Gravity (2013), or Dr. Stone and the Terrible, Horrible, No Good, Very Bad Space Walk

Gravity (2013), or Dr. Stone and the Terrible, Horrible, No Good, Very Bad Space Walk October 17, 2013




“Bad… just bad.”

The reviews are in. No… not the reviews of Gravity. The reviews of my review of Gravity.

Funny thing, though. When I posted the review, I included all kinds of disclaimers.

Some complained that my review strayed from its subject. And yet, I made it clear in the opening paragraph that this was a blog post about more than just Gravity. It was about a trend in big-budget special effects movies.

Some called me a “hater.” I gave this movie a “C” on Rotten Tomatoes — which is a long way from “hating.” Those who actually read my review will find that I’m impressed by several aspects of this movie.

Some called me “self-important” and “an elitist.” What kind of elitist repeatedly admits that he’s just one moviegoer, describing his experience, and gives credit to others who have a different opinion? Hey, I even linked to a review by a colleague who disagrees with me.

Some criticized me for “judging” this film before I saw it. I can’t imagine why I would have done that, as I am a fan of this director, and have eagerly anticipated this movie for a long time.

Some assumed I object to the film’s “scientific implausibility.” Nope. I don’t expect scientific plausibility of science fiction films. I do, however, value “the suspension of disbelief.” This film only suspended my disbelief for about 15-20 minutes.

One guy — seems like there’s always one — told me that I shouldn’t criticize a movie unless I have the ability to make a better movie than the one I’m reviewing. Which is like saying that nobody should point out a worm in an apple unless he can grow a perfect apple himself.

Some complained that my review was too long. Hey, complaining that an Overstreet blog post is long is like complaining that a large pizza is large. If I were writing for a magazine… or Twitter… I’d be concise. This is my blog, which I often treat like a notebook, scribbling down long-winded first impressions. I’ve been doing that here for more than a decade, and I don’t remember anybody complaining before. Writing is a way of thinking for me — I find out what I think by writing. Readers have no obligation to come with me, and I’m not offended if they move on. Those who do pay attention — I’m grateful for their patience and their company.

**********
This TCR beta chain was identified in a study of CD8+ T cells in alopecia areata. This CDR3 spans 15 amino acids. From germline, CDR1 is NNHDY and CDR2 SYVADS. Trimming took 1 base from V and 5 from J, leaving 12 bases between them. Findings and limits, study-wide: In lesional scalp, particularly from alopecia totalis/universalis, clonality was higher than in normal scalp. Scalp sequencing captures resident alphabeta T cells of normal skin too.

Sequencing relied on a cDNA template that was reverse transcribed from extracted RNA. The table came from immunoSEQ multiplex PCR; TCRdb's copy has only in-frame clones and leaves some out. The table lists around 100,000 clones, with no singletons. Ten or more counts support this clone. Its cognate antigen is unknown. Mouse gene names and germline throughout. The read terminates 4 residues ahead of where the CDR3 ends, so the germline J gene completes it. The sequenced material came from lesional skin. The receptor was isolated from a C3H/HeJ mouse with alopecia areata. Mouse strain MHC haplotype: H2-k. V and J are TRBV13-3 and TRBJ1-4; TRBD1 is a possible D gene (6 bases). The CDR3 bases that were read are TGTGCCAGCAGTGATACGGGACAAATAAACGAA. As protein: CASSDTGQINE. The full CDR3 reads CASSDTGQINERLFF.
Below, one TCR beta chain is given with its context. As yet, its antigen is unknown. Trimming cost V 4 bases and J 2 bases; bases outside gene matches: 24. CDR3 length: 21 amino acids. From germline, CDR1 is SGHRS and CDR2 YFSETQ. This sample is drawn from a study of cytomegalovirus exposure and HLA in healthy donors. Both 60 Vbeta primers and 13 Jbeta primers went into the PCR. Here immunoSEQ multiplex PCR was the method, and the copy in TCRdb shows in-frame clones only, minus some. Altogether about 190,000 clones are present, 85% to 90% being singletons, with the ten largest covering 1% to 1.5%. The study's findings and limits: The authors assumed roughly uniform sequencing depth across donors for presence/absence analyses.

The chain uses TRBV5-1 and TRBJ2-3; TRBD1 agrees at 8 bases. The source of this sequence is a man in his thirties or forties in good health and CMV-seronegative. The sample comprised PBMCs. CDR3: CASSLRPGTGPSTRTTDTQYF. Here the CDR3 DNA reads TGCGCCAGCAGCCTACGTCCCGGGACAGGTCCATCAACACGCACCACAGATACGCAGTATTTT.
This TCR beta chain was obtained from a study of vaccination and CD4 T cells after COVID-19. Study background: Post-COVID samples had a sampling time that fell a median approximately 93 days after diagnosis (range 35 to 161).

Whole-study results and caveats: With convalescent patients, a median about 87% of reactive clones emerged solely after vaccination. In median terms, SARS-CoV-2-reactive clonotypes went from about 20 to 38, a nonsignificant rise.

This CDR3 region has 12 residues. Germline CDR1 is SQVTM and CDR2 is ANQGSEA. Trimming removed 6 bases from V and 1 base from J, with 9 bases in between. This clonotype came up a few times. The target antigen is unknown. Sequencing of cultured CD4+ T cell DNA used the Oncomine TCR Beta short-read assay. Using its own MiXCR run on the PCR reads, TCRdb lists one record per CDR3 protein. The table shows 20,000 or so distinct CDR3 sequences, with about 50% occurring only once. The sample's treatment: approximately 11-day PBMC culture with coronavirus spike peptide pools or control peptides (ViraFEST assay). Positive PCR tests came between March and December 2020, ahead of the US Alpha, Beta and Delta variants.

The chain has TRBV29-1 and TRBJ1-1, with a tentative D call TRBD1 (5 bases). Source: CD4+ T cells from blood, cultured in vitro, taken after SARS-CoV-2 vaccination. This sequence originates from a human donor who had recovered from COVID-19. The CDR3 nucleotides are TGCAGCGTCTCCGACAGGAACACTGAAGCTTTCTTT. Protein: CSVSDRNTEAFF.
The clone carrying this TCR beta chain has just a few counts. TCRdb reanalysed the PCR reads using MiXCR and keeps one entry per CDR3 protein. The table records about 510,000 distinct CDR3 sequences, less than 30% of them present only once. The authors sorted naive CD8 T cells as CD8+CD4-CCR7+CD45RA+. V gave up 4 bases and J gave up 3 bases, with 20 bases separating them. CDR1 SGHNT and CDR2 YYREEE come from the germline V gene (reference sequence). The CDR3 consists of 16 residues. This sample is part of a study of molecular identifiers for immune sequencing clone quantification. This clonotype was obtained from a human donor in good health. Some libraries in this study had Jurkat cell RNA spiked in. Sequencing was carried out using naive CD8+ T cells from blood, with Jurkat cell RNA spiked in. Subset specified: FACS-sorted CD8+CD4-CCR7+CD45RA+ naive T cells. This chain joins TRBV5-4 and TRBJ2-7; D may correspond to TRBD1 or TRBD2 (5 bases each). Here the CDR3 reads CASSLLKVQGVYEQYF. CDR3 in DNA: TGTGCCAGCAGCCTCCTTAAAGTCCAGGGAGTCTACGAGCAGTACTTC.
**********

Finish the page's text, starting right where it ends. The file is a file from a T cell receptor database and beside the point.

Some complained that my experience of the movie was different than theirs. Others went further, condemning me and machine-gunning me with insults. Reading those blast-waves of messages felt like… well, it felt like watching Gravity again. I felt like an astronaut trying to find a refuge from a constant hail of deadly shrapnel.

As a result of that… comments on this review are now closed.

Thanks to all of you who agreed, or disagreed, respectfully. I appreciated and enjoyed your contributions. But, due to the relentless work of many intolerant accusers, I’m not willing to host a conversation on this film anymore. Not now, anyway.

I’m currently traveling — teaching and speaking at a couple of schools in Georgia and Tennessee. I’ve met moveigoers here who agreed with me about Gravity. I also met some who respectfully disagreed. Together we’ve marveled and laughed about the bruising I’ve taken for my review. Several of them have asked me to re-post my thoughts. (I removed it for a while, just for a break in the trouble.) In gratitude to them, I’ve agreed.

You’re invited, but not obligated, to read it and think it over. Perhaps we can discuss it someday. But please understand that, for now, I’m ready to move on to other subjects.

I do owe all of those Angry Torch-Wielding Readers one note of thanks: They’ve brought my blog more traffic than it has had in years. They’ve inspired me to focus even more energy on challenging popular opinions about movies, and teasing readers into more thorough conversation and contemplation.

Thanks for bearing with me through this unfortunate, but necessary, update.

One more thing: Let’s all revisit my blog’s foundational article — “Mystery and Message,” by Michael Demkowicz — reflect on what we talk about when we talk about art, clean the slate, and start over.

Now… on to my review of Gravity

A Worrying Trend in Special Effects

Whenever the movie industry achieves a major advance in special effects, movie screens are soon alive with blockbusters that demonstrate the new wizardry of those effects. And moviegoers emerge bug-eyed, astonished, perhaps even speechless. Some herald these blockbusters as major events in cinema history.

And once in a while, these groundbreaking spectacles are directed by someone other than James Cameron.

But maybe you’ve noticed an unfortunate commonality in these game-changing “event” films. I have. It seems to me that almost all movies that boast a new world of special effects end up employing those effects to produce wild displays of massive destruction. Like kids with their first chemistry sets, impulsive filmmakers rush to see who can set off the biggest explosion. “Hang on,” says the egomaniacal director, “because I am gonna blow shit up in ways you’ve never, ever seen before. I’ll blow your mind so powerfully, you’ll watch this violence again and again — even in slow motion — to track every piece of wreckage. I’m gonna make you say, ‘Wow, how did he do that?!’

This sets in motion a chain reaction, with competitive and unimaginative artists lining up to produce an ongoing variation of the same thing.

And thus, sadly, we rarely learn what other kinds of wonders might be possible with that chemistry set.